From Baptist Health South Florida
3 min. read
There is no doubt that the most popular U.S. fast food outlets have more options for consumers than they did 30 years ago. But new research finds that fast food overall is even less healthy than it was in the 1980s, mostly because of the concept of “super-sizing” that created larger portions and significantly more calories.
Moreover, dessert options at fast food restaurants have skyrocketed over the decades, a trend that may have helped fuel today’s obesity epidemic along with the fried-food offerings, researchers say. The new research is based on an analysis of the menu items at 10 of the most popular U.S. fast-food eateries in 1986, 1991, and 2016. The findings were published in the Journal of the Academy of Nutrition and Dietetics.
“Our study offers some insights on how fast food may be helping to fuel the continuing problem of obesity and related chronic conditions in the United States,” said lead investigator Megan A. McCrory, Ph.D., of the Department of Health Sciences, Sargent College, Boston University. “Despite the vast number of choices offered at fast-food restaurants, some of which are healthier than others, the calories, portion sizes, and sodium content overall have worsened (increased) over time and remain high.”
Fast-food restaurants are still on the rise globally. In the U.S., about 37 percent of adults consume fast food on any given day, and that figure is higher — up to 45 percent — for adults aged 20-39.
Researchers examined changes over the 30-year period from 1986 to 2016 in portion size, caloric density, sodium, iron, and calcium of menu items in entrees, sides, and dessert categories. They found that the total number of entrees, desserts, and sides increased by 226 percent since 1986, or 22.9 items per year. Calories in all three categories also jumped significantly, with the largest increases in desserts.
Sodium also increased substantially in all menu categories. Sodium is a mineral that’s key for maintaining a normal balance of fluid in the body. But individuals with hypertension, or high blood pressure, should restrict their intake of sodium even further than the recommended 2,300 mg (milligrams) per day — down to 1,500 mg of sodium per day.
There has been some positive developments in the fast food environment. Most fast food chain restaurants now display calories on their menus, giving consumers vital information they didn’t have 30 or more years ago. And there’s been a steady increase in salad dishes and grilled food offerings — versus fried. Fried foods are commonly coated in batter or flour before frying. Moreover, when foods are fried in oil, they lose water and absorb fat, which further increases their calorie content.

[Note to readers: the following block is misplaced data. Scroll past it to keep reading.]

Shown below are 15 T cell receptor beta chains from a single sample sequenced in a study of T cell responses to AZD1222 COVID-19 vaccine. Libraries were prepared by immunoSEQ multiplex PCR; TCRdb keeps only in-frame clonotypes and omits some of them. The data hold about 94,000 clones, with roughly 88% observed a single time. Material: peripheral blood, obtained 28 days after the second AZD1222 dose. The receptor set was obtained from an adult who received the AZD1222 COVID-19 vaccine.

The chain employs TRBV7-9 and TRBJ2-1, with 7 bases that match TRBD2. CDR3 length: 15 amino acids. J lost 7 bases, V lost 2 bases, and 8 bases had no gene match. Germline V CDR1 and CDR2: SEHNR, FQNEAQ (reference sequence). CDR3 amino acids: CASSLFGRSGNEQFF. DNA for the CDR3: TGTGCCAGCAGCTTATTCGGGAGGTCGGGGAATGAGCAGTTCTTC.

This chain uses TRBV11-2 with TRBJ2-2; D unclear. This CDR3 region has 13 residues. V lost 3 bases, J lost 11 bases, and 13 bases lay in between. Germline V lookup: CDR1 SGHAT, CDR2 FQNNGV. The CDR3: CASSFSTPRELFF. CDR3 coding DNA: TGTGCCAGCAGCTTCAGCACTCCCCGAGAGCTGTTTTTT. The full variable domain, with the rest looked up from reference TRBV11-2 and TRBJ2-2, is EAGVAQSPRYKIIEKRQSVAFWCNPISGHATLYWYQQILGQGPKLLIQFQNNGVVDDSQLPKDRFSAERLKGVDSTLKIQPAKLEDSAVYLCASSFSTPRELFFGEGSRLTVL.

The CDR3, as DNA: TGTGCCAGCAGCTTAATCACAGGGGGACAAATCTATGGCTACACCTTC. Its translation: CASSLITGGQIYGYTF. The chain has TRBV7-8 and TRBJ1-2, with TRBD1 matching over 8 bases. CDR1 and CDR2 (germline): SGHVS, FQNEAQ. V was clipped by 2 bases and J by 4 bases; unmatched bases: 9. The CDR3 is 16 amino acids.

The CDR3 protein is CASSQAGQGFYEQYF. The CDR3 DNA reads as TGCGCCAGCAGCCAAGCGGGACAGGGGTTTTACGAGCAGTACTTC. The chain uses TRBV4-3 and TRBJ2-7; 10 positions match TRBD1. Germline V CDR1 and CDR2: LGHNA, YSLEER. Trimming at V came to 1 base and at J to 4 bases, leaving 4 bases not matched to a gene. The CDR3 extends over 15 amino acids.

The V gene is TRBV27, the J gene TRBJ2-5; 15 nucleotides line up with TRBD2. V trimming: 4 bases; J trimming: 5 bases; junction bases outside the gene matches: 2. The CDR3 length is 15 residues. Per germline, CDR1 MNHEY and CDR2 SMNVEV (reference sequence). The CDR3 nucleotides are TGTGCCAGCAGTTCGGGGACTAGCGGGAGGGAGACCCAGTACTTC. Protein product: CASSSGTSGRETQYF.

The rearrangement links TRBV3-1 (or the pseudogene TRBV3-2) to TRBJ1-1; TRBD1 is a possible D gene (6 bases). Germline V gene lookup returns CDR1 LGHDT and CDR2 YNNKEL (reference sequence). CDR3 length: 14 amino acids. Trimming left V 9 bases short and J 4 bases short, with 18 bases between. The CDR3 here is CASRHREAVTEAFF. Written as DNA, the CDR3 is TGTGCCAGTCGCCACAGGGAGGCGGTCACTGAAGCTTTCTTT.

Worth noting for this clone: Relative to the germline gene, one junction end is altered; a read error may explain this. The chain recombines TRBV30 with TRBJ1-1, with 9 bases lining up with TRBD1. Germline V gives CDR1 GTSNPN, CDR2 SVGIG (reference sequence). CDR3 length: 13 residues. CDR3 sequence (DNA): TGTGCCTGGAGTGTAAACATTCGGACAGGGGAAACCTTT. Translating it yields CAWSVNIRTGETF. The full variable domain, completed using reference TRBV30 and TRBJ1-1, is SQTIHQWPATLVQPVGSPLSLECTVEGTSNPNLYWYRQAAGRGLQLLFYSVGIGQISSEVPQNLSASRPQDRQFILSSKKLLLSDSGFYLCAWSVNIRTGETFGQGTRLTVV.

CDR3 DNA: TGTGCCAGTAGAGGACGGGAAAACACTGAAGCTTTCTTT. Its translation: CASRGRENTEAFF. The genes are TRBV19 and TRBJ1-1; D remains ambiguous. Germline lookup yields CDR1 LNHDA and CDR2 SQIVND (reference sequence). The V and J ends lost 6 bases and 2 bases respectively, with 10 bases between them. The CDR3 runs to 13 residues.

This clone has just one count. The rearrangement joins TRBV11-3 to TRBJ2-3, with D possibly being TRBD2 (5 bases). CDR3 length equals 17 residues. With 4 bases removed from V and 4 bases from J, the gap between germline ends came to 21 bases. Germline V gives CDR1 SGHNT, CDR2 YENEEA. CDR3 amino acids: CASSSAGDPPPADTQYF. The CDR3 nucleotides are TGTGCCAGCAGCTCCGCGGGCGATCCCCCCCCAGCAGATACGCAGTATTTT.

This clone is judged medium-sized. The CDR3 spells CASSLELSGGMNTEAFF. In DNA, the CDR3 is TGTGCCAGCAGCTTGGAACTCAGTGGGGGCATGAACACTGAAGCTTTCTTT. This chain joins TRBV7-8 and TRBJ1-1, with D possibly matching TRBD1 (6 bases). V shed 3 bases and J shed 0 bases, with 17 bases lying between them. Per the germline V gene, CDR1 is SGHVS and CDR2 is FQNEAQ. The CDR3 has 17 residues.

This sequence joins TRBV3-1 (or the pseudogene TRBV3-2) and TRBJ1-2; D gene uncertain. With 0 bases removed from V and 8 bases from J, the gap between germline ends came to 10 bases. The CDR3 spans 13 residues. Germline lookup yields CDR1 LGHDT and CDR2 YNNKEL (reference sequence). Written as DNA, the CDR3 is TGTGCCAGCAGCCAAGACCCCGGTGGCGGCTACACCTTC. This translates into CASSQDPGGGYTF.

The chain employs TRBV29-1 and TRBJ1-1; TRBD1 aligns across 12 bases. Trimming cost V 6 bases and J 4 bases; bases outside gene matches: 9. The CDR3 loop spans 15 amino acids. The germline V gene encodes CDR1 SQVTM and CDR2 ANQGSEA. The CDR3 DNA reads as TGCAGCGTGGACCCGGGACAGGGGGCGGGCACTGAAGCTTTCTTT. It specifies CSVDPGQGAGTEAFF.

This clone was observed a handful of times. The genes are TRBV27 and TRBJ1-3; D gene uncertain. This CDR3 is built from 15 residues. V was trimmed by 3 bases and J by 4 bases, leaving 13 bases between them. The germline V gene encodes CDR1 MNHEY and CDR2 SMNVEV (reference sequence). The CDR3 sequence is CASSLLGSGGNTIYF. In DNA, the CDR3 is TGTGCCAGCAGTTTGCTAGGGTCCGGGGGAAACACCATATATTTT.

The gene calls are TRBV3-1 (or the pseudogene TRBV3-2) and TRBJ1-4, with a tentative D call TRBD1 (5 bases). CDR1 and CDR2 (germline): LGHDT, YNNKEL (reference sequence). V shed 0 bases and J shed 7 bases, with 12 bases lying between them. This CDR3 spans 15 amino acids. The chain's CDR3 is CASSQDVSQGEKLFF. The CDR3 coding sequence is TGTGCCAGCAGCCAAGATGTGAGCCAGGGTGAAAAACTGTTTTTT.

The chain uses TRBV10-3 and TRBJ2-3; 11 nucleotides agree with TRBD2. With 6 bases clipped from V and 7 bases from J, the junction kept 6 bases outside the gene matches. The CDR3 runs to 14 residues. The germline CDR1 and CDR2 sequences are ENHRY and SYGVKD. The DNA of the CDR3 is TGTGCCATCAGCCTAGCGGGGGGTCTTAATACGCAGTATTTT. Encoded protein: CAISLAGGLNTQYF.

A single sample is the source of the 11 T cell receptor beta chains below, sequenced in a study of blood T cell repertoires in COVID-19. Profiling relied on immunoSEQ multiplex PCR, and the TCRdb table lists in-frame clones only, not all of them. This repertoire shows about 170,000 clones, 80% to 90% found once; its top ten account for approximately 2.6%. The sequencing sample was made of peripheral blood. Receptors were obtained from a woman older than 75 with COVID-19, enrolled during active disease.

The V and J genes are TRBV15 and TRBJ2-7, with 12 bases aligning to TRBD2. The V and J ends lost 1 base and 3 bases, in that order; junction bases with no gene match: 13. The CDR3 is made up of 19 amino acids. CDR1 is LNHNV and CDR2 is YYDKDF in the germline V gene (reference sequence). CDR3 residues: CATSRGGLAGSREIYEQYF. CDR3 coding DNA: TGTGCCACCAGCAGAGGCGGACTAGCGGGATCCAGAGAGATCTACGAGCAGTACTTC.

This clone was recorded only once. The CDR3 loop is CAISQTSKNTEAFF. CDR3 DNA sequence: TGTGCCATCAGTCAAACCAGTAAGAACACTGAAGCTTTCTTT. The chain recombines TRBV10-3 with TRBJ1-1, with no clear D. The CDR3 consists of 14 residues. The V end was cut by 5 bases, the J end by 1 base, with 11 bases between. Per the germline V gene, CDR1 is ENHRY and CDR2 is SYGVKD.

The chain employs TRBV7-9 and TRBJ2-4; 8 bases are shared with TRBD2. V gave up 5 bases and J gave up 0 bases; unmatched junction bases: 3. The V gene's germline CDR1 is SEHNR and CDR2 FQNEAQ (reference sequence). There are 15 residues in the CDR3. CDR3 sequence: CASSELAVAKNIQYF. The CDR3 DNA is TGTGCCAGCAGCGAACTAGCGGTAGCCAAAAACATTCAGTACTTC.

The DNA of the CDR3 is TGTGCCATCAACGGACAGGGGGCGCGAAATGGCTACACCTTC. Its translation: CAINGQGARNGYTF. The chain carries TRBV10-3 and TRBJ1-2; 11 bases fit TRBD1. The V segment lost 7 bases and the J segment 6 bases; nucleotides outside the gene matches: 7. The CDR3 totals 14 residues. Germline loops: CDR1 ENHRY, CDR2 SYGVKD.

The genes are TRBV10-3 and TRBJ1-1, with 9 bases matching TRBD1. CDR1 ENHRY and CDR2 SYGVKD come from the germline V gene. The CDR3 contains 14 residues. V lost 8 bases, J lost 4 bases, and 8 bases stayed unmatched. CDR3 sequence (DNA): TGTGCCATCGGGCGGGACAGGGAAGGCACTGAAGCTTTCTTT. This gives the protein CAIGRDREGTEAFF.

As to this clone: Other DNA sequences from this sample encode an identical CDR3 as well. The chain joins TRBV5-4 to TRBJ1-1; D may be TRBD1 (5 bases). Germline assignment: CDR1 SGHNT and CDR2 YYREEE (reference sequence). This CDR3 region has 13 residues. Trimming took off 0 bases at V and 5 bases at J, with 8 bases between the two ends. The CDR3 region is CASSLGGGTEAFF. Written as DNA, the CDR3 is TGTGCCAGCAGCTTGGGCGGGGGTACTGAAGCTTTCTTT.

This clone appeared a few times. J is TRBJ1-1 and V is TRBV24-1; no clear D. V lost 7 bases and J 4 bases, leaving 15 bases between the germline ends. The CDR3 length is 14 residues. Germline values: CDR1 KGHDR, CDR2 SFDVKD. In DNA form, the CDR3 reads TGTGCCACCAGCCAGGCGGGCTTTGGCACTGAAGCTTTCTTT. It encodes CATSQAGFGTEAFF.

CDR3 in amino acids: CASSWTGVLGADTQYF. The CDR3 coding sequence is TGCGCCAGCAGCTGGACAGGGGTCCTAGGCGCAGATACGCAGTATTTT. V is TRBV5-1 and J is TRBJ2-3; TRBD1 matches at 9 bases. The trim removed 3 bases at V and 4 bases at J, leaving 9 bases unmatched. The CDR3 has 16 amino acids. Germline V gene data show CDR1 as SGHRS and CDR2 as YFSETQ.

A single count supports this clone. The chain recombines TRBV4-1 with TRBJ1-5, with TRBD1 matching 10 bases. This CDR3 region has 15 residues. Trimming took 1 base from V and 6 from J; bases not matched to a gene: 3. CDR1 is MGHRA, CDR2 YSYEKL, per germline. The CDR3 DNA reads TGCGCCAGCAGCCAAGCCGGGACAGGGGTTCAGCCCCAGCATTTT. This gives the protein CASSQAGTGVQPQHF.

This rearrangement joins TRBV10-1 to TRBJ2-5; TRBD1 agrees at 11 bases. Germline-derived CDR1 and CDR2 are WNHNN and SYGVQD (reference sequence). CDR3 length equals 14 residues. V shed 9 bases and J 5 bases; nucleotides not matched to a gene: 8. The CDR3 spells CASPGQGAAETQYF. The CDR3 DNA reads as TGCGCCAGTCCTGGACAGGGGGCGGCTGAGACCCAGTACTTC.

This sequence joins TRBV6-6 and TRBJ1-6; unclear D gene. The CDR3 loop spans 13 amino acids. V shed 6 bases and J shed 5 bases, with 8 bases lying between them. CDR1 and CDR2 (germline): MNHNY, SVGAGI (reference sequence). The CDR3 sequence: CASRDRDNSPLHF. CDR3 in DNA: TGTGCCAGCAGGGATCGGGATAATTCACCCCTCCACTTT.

‘We Really Are What We Eat’
“People don’t realize that we really are what we eat,” says Natalie Castro, chief wellness dietitian for corporate wellness at Baptist Health South Florida. “Those nutrients that we eat from the foods we choose directly impact our blood pressure, our blood sugar and our cholesterol.”
Poor food choices — such as fried foods or high-calorie desserts — can destabilize a body’s ability to regulate these crucial levels, and that can lead to major complications, such as diabetes and heart disease.
Fresh fruits and vegetables — something you’ll likely not find at most fast food eateries — provide an excellent springboard to a healthier diet, she emphasizes.
“They are loaded with those vitamins and minerals that we want to make sure that we’re getting, and they’re very high in antioxidants,” Ms. Castro says. “So that helps decrease any inflammation that we might be having.”
A healthy diet also contains a daily serving of 25 grams of fiber for women and 38 grams of fiber for men. Unfortunately, the average American does not consume enough fiber. Getting off the fast-food habit is a big challenge for many people, she says. So Ms. Castro recommends taking small steps toward healthier eating. One example, she says, is to replace sodas or other sugary drinks with water during meals.
“The way to success is to really start small,” she says. “Think of it as small steps. I always say: ‘small changes equals big results eventually.’ The biggest trick is consistency.”
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